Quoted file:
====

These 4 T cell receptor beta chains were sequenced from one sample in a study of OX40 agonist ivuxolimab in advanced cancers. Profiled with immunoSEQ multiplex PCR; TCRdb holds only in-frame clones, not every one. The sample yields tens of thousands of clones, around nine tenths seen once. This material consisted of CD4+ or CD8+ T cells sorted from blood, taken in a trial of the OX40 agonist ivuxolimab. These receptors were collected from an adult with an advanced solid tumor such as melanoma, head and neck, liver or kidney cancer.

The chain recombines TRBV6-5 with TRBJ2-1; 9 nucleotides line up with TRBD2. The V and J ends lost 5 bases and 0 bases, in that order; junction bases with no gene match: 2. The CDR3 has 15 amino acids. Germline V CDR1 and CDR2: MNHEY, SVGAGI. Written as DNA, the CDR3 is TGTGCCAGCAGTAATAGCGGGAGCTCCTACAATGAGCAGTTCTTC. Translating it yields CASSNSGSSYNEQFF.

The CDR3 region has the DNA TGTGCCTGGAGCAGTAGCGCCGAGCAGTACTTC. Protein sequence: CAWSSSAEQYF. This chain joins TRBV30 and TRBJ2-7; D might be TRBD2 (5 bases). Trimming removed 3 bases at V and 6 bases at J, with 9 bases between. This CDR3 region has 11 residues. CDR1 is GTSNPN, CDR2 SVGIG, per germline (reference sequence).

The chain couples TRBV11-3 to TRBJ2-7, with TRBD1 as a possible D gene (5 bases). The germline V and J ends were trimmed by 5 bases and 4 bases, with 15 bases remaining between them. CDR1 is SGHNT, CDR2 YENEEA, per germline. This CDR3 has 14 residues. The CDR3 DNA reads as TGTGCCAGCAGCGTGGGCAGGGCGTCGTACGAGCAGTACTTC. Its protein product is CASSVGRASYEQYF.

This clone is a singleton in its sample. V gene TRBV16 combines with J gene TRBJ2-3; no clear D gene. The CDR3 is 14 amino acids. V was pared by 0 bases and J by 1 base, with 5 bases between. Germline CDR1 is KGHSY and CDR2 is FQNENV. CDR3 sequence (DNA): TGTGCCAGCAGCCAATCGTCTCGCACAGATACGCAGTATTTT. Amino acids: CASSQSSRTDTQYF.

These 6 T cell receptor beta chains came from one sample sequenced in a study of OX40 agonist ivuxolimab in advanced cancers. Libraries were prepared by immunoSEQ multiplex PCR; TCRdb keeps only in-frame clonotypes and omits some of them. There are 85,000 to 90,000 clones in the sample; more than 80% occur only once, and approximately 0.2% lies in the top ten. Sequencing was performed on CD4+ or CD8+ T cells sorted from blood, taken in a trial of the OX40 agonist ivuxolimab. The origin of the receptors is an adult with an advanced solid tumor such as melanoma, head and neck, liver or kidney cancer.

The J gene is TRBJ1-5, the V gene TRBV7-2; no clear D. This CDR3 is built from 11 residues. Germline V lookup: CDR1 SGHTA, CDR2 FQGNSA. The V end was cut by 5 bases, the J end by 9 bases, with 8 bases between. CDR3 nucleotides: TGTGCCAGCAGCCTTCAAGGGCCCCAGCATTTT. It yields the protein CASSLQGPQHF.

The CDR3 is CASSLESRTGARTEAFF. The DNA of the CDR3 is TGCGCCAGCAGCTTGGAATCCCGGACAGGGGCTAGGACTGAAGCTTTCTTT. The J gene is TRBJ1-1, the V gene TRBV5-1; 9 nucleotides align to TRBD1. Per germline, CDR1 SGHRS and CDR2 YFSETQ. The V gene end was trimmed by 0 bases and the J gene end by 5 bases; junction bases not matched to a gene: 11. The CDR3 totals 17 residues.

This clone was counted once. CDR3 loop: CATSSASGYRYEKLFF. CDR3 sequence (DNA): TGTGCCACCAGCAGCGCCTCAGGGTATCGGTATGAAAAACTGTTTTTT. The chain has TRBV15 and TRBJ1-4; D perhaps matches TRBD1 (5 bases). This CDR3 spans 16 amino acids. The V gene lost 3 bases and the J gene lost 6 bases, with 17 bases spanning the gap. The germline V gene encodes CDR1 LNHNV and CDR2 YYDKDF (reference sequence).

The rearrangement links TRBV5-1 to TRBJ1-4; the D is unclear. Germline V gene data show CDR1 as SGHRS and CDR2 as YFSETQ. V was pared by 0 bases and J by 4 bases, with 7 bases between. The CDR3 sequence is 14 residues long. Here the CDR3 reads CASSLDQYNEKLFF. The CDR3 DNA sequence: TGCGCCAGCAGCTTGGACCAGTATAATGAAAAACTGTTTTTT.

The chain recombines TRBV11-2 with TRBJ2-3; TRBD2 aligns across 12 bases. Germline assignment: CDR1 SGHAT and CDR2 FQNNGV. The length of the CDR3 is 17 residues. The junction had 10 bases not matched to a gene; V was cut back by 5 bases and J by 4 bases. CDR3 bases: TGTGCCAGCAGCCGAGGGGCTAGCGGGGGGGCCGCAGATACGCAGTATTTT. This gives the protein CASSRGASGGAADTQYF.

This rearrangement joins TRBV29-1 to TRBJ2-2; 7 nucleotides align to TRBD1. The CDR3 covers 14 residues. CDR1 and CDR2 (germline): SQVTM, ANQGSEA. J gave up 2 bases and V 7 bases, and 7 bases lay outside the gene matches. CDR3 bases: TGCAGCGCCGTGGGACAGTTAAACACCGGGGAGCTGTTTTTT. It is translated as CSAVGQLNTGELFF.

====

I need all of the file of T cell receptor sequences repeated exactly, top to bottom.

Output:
These 4 T cell receptor beta chains were sequenced from one sample in a study of OX40 agonist ivuxolimab in advanced cancers. Profiled with immunoSEQ multiplex PCR; TCRdb holds only in-frame clones, not every one. The sample yields tens of thousands of clones, around nine tenths seen once. This material consisted of CD4+ or CD8+ T cells sorted from blood, taken in a trial of the OX40 agonist ivuxolimab. These receptors were collected from an adult with an advanced solid tumor such as melanoma, head and neck, liver or kidney cancer.

The chain recombines TRBV6-5 with TRBJ2-1; 9 nucleotides line up with TRBD2. The V and J ends lost 5 bases and 0 bases, in that order; junction bases with no gene match: 2. The CDR3 has 15 amino acids. Germline V CDR1 and CDR2: MNHEY, SVGAGI. Written as DNA, the CDR3 is TGTGCCAGCAGTAATAGCGGGAGCTCCTACAATGAGCAGTTCTTC. Translating it yields CASSNSGSSYNEQFF.

The CDR3 region has the DNA TGTGCCTGGAGCAGTAGCGCCGAGCAGTACTTC. Protein sequence: CAWSSSAEQYF. This chain joins TRBV30 and TRBJ2-7; D might be TRBD2 (5 bases). Trimming removed 3 bases at V and 6 bases at J, with 9 bases between. This CDR3 region has 11 residues. CDR1 is GTSNPN, CDR2 SVGIG, per germline (reference sequence).

The chain couples TRBV11-3 to TRBJ2-7, with TRBD1 as a possible D gene (5 bases). The germline V and J ends were trimmed by 5 bases and 4 bases, with 15 bases remaining between them. CDR1 is SGHNT, CDR2 YENEEA, per germline. This CDR3 has 14 residues. The CDR3 DNA reads as TGTGCCAGCAGCGTGGGCAGGGCGTCGTACGAGCAGTACTTC. Its protein product is CASSVGRASYEQYF.

This clone is a singleton in its sample. V gene TRBV16 combines with J gene TRBJ2-3; no clear D gene. The CDR3 is 14 amino acids. V was pared by 0 bases and J by 1 base, with 5 bases between. Germline CDR1 is KGHSY and CDR2 is FQNENV. CDR3 sequence (DNA): TGTGCCAGCAGCCAATCGTCTCGCACAGATACGCAGTATTTT. Amino acids: CASSQSSRTDTQYF.

These 6 T cell receptor beta chains came from one sample sequenced in a study of OX40 agonist ivuxolimab in advanced cancers. Libraries were prepared by immunoSEQ multiplex PCR; TCRdb keeps only in-frame clonotypes and omits some of them. There are 85,000 to 90,000 clones in the sample; more than 80% occur only once, and approximately 0.2% lies in the top ten. Sequencing was performed on CD4+ or CD8+ T cells sorted from blood, taken in a trial of the OX40 agonist ivuxolimab. The origin of the receptors is an adult with an advanced solid tumor such as melanoma, head and neck, liver or kidney cancer.

The J gene is TRBJ1-5, the V gene TRBV7-2; no clear D. This CDR3 is built from 11 residues. Germline V lookup: CDR1 SGHTA, CDR2 FQGNSA. The V end was cut by 5 bases, the J end by 9 bases, with 8 bases between. CDR3 nucleotides: TGTGCCAGCAGCCTTCAAGGGCCCCAGCATTTT. It yields the protein CASSLQGPQHF.

The CDR3 is CASSLESRTGARTEAFF. The DNA of the CDR3 is TGCGCCAGCAGCTTGGAATCCCGGACAGGGGCTAGGACTGAAGCTTTCTTT. The J gene is TRBJ1-1, the V gene TRBV5-1; 9 nucleotides align to TRBD1. Per germline, CDR1 SGHRS and CDR2 YFSETQ. The V gene end was trimmed by 0 bases and the J gene end by 5 bases; junction bases not matched to a gene: 11. The CDR3 totals 17 residues.

This clone was counted once. CDR3 loop: CATSSASGYRYEKLFF. CDR3 sequence (DNA): TGTGCCACCAGCAGCGCCTCAGGGTATCGGTATGAAAAACTGTTTTTT. The chain has TRBV15 and TRBJ1-4; D perhaps matches TRBD1 (5 bases). This CDR3 spans 16 amino acids. The V gene lost 3 bases and the J gene lost 6 bases, with 17 bases spanning the gap. The germline V gene encodes CDR1 LNHNV and CDR2 YYDKDF (reference sequence).

The rearrangement links TRBV5-1 to TRBJ1-4; the D is unclear. Germline V gene data show CDR1 as SGHRS and CDR2 as YFSETQ. V was pared by 0 bases and J by 4 bases, with 7 bases between. The CDR3 sequence is 14 residues long. Here the CDR3 reads CASSLDQYNEKLFF. The CDR3 DNA sequence: TGCGCCAGCAGCTTGGACCAGTATAATGAAAAACTGTTTTTT.

The chain recombines TRBV11-2 with TRBJ2-3; TRBD2 aligns across 12 bases. Germline assignment: CDR1 SGHAT and CDR2 FQNNGV. The length of the CDR3 is 17 residues. The junction had 10 bases not matched to a gene; V was cut back by 5 bases and J by 4 bases. CDR3 bases: TGTGCCAGCAGCCGAGGGGCTAGCGGGGGGGCCGCAGATACGCAGTATTTT. This gives the protein CASSRGASGGAADTQYF.

This rearrangement joins TRBV29-1 to TRBJ2-2; 7 nucleotides align to TRBD1. The CDR3 covers 14 residues. CDR1 and CDR2 (germline): SQVTM, ANQGSEA. J gave up 2 bases and V 7 bases, and 7 bases lay outside the gene matches. CDR3 bases: TGCAGCGCCGTGGGACAGTTAAACACCGGGGAGCTGTTTTTT. It is translated as CSAVGQLNTGELFF.